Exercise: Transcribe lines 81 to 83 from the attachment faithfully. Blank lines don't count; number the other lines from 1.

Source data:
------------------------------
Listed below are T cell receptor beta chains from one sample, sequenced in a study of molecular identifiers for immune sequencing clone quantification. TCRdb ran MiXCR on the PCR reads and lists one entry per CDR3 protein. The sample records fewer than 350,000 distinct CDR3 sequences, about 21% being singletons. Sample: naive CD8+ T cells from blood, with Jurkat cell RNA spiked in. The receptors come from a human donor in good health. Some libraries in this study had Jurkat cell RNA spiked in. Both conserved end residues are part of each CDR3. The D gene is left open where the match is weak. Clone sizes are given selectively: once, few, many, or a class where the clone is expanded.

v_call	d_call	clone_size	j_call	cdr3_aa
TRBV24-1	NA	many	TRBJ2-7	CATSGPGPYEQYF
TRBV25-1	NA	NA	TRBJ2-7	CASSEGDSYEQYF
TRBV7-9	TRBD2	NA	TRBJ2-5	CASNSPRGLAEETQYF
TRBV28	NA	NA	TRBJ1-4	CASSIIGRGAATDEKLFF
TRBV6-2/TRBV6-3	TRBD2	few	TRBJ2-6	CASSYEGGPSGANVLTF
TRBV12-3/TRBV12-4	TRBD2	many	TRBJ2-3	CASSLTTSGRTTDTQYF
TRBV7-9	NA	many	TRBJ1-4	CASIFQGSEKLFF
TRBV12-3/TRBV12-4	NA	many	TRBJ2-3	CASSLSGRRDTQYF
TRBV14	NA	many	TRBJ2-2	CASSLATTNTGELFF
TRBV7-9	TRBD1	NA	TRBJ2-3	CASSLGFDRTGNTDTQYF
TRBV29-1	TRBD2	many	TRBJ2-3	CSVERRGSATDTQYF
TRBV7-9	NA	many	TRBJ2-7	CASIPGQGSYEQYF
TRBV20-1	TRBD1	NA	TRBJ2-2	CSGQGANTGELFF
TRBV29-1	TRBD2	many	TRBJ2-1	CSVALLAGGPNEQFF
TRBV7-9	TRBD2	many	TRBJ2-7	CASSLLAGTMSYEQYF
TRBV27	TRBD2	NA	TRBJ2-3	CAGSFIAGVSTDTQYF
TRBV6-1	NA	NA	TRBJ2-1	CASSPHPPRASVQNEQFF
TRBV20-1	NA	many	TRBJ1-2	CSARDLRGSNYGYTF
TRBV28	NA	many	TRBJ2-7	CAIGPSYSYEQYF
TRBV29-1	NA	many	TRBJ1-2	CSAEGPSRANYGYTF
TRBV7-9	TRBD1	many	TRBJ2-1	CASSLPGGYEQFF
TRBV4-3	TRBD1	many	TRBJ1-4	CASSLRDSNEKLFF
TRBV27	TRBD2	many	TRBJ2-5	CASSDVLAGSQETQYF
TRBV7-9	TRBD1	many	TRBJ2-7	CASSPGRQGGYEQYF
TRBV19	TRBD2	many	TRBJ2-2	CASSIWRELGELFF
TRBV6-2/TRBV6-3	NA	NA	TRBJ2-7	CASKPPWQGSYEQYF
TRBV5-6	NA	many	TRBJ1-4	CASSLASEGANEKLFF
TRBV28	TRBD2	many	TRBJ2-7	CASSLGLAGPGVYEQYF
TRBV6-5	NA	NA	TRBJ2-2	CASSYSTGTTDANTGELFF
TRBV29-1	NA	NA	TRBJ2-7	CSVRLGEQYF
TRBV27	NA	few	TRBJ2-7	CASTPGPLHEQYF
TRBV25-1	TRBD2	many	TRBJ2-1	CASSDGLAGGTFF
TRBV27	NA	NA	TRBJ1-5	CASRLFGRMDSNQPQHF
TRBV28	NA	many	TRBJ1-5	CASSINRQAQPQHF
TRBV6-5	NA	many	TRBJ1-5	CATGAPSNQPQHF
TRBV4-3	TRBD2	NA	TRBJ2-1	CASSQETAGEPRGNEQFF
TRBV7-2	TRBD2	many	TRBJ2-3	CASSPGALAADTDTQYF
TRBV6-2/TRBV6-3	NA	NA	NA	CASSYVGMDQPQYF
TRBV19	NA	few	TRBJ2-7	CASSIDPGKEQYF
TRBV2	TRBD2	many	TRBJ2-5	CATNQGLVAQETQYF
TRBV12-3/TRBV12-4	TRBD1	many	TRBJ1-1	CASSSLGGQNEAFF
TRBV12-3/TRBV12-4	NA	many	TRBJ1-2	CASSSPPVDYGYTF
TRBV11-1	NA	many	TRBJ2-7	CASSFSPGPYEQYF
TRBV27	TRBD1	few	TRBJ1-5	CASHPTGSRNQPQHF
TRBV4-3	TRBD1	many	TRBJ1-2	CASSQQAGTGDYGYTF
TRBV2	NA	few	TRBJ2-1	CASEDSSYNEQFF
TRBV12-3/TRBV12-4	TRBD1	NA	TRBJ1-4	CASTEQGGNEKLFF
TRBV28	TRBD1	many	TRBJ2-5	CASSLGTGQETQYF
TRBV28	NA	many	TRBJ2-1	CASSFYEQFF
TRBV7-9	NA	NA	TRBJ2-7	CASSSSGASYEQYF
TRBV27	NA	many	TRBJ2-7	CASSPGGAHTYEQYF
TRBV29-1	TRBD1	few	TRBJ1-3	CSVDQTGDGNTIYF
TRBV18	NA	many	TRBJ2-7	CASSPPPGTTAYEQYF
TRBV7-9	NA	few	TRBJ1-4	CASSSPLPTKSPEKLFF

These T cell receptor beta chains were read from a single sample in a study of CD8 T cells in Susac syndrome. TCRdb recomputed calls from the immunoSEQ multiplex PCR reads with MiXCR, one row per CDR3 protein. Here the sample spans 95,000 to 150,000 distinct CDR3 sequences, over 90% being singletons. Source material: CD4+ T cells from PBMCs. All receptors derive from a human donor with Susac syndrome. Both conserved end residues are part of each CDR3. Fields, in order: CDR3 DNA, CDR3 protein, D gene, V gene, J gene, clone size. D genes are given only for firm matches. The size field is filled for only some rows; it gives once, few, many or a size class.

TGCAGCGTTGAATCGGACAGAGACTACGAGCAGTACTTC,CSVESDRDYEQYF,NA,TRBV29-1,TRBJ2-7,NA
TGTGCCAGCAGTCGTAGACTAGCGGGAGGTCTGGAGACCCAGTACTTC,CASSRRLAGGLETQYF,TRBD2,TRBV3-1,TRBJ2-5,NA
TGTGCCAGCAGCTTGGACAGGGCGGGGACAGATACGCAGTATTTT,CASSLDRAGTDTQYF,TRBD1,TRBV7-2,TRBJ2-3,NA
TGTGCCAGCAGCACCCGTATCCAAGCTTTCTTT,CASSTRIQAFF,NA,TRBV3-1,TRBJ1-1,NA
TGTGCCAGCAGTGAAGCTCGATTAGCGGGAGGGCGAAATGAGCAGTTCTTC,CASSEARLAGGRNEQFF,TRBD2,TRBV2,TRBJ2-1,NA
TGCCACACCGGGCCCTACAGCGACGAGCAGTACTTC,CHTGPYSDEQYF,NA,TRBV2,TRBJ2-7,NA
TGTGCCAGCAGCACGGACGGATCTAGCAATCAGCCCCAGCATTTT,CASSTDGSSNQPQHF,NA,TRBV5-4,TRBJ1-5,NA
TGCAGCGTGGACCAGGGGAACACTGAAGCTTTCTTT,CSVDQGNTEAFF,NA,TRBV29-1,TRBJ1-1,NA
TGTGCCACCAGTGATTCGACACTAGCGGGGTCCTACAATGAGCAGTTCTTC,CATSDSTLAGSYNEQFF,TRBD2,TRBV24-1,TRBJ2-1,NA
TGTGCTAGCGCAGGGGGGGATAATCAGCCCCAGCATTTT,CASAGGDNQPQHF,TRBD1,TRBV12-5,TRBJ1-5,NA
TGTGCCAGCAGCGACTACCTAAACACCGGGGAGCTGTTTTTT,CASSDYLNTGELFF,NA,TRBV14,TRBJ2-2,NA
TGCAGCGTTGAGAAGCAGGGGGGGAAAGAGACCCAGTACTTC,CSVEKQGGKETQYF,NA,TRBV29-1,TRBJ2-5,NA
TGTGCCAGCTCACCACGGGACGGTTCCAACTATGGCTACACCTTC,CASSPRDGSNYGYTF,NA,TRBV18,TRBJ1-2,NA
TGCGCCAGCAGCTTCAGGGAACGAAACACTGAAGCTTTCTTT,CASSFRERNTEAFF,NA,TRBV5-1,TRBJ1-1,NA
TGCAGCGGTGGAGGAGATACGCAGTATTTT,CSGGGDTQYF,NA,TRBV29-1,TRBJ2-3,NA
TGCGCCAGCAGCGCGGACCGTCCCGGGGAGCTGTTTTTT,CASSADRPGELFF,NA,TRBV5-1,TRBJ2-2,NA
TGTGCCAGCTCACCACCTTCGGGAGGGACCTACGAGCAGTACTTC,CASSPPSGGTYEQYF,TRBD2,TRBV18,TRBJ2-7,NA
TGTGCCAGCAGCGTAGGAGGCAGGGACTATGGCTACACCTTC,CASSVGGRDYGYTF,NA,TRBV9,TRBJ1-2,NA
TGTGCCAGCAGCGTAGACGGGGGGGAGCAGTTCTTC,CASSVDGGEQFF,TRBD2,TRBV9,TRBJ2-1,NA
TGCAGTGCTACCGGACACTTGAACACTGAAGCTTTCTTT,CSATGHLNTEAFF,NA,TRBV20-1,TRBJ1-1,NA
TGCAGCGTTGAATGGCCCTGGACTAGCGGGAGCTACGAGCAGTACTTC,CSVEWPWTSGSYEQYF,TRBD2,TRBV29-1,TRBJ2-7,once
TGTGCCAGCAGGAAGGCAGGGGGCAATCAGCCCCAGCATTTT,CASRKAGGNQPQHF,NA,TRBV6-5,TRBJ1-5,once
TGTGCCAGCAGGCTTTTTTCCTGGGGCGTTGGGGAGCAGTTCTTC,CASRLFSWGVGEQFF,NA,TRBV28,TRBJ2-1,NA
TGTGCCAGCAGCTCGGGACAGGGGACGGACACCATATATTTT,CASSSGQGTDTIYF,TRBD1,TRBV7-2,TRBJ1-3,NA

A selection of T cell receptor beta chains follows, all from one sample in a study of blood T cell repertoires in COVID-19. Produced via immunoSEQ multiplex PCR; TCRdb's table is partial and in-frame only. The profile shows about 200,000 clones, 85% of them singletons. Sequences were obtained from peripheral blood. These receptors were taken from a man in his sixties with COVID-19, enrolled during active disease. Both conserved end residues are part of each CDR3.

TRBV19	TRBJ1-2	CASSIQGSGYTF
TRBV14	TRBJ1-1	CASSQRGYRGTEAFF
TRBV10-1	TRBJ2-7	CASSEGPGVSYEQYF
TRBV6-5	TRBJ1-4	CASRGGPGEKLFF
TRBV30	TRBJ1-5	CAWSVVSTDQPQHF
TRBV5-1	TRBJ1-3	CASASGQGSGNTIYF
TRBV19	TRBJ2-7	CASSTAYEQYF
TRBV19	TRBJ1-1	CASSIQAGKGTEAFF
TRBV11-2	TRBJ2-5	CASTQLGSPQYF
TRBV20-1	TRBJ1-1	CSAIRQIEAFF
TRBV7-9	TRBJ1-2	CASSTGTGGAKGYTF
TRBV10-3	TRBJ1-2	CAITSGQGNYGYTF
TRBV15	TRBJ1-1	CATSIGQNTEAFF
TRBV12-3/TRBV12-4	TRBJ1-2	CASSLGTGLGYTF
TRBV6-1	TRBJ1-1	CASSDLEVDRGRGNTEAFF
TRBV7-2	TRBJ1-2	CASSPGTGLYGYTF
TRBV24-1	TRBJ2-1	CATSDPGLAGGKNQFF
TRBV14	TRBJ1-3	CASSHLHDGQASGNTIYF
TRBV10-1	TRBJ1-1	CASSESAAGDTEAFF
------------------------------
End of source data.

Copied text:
TGTGCCAGCAGCTCGGGACAGGGGACGGACACCATATATTTT,CASSSGQGTDTIYF,TRBD1,TRBV7-2,TRBJ1-3,NA

A selection of T cell receptor beta chains follows, all from one sample in a study of blood T cell repertoires in COVID-19. Produced via immunoSEQ multiplex PCR; TCRdb's table is partial and in-frame only. The profile shows about 200,000 clones, 85% of them singletons. Sequences were obtained from peripheral blood. These receptors were taken from a man in his sixties with COVID-19, enrolled during active disease. Both conserved end residues are part of each CDR3.

TRBV19	TRBJ1-2	CASSIQGSGYTF